While there is a Master Account, the recommendation is not to use it – instead Amazon Identity and Access Management (IAM) should be used to create users and groups. Also the use of a physical MFA device for the Management console login is recommended.
Load balancing
Another benefit of the cloud is the ease of scalability. There is no need to buy extra hardware. Instead you can easily provision additional instances. If there are scalability problems, consider distributing load across machines. Even if hardware is failing, it is easy  just to replace the existing instance. 
At runtime, if traffic increases, it is easy to get more capacity and, if the capacity is not needed anymore, it can easily be released. AWS has two important services, which help with scalability. The first is ELB (Elastic Load Balancer) and the second is Auto Scaling.
ELBs can be used in different scenarios. First, they can act as an external load balancer (mainly to increase scalability) and, second, they can act as an internal load balancer (to provide a loosely coupled system). ELBs can be reached via the hostname or with Route 53, if records should automatically resolved directly to IP addresses.
Traffic can be evenly distributed between one or more availability zones. Even with an Availability Zone, traffic is evenly distributed over its instances.

To increase the durability, EBS snapshots can be stored in Amazon S3

With Auto Scaling, it is possible to scale Amazon EC2 instances up and down automatically. Under the hood, Auto Scaling consists of four different components: A launch configuration, which defines which instances should be started, an Auto Scaling Group to describe how the system should be scaled, a Scaling Policy which configures possible events for Auto Scaling and last, some schedule information, when Auto Scaling should take place (optional).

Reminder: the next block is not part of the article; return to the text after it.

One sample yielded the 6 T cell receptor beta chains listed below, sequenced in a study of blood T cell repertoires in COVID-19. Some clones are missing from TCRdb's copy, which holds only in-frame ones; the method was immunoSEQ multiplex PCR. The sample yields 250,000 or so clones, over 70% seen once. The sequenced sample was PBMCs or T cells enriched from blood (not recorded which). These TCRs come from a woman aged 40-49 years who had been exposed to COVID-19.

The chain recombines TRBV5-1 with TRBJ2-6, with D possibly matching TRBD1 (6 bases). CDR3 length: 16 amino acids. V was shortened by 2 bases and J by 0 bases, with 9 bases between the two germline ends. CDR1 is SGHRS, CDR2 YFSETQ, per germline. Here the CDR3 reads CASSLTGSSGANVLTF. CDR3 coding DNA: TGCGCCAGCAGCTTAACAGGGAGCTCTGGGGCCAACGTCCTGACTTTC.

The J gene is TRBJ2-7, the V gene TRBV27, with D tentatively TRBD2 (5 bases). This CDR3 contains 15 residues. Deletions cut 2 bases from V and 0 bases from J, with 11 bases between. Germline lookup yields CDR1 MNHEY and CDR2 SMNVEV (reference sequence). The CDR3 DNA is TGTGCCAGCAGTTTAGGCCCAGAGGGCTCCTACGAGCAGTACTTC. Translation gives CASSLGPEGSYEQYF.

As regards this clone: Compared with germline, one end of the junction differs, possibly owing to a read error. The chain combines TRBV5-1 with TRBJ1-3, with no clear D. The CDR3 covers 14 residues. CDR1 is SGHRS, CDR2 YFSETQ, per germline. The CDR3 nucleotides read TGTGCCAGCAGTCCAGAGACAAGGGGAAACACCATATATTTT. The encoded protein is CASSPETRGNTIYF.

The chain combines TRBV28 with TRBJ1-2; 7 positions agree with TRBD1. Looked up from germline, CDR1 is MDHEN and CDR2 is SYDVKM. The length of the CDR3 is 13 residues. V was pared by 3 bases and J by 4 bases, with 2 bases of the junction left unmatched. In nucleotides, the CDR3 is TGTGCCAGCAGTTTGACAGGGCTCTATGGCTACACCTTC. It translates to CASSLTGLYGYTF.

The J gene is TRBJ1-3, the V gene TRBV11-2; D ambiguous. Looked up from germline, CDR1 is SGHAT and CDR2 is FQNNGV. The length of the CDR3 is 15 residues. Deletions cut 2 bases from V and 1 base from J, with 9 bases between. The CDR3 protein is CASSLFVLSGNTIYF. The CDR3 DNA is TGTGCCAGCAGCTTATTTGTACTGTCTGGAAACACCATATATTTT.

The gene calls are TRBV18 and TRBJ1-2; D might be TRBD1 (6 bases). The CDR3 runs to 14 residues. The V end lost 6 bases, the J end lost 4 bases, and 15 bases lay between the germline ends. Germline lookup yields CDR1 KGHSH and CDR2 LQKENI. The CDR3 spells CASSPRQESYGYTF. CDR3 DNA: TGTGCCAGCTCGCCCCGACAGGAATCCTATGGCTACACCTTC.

Parallel architectures can be designed to increase the performance of an application. If designed properly, there is no additional cost, but the work can be done in a fraction of the time, which is normally needed.
In addition, there are different storage options in AWS. There is block storage, object storage, content delivery/edge caching, relational databases and NoSQL databases. It is crucial to find out the appropriate option for your system to increase resilience.
Block storage acts like a hard disk on a physical server and is ideal for OS boot devices, file systems or databases. However, while they are optimised for throughput, they can fail from time to time (Annual Failure rate 0.1 to 0.5%). 

If databases are used in AWS, there are means to increase reliability

To increase the durability, EBS snapshots can be stored in Amazon S3. These snapshots can be seen as incremental backups, which means only the blocks on the device since the last snapshot will be saved. With snapshots, EBS volumes can be migrated across regions, hence the resilience will be increased.
If databases are used in AWS, there are means to increase reliability. Database mirroring can be used to maintain a hot standby instance. If data should be transferred between regions, replication can be used.
But even if a system is well designed for resilience and reliability, it is crucial to test it. One tool to try that is Chaos Monkey. Originally coming from Netflix, Chaos Monkey uses a variety of tests that makes applications highly available. 
Chaos Monkey can work in different modes: as a simple monkey, it can kill any instance in the account; as a complex monkey, it can kill instances with specific tags or introduce faults, while a human monkey can kill instances from the AWS management console. Hence, with this tool, it can be checked, if a system is resilient against faults.
Guido Soeldner is a cloud infrastructure and virtualisation specialist working at Soeldner Consult GmbH – a German-based consultancy firm. Soeldner is also a regular contributor to Computer Weekly.

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This was first published in January 2015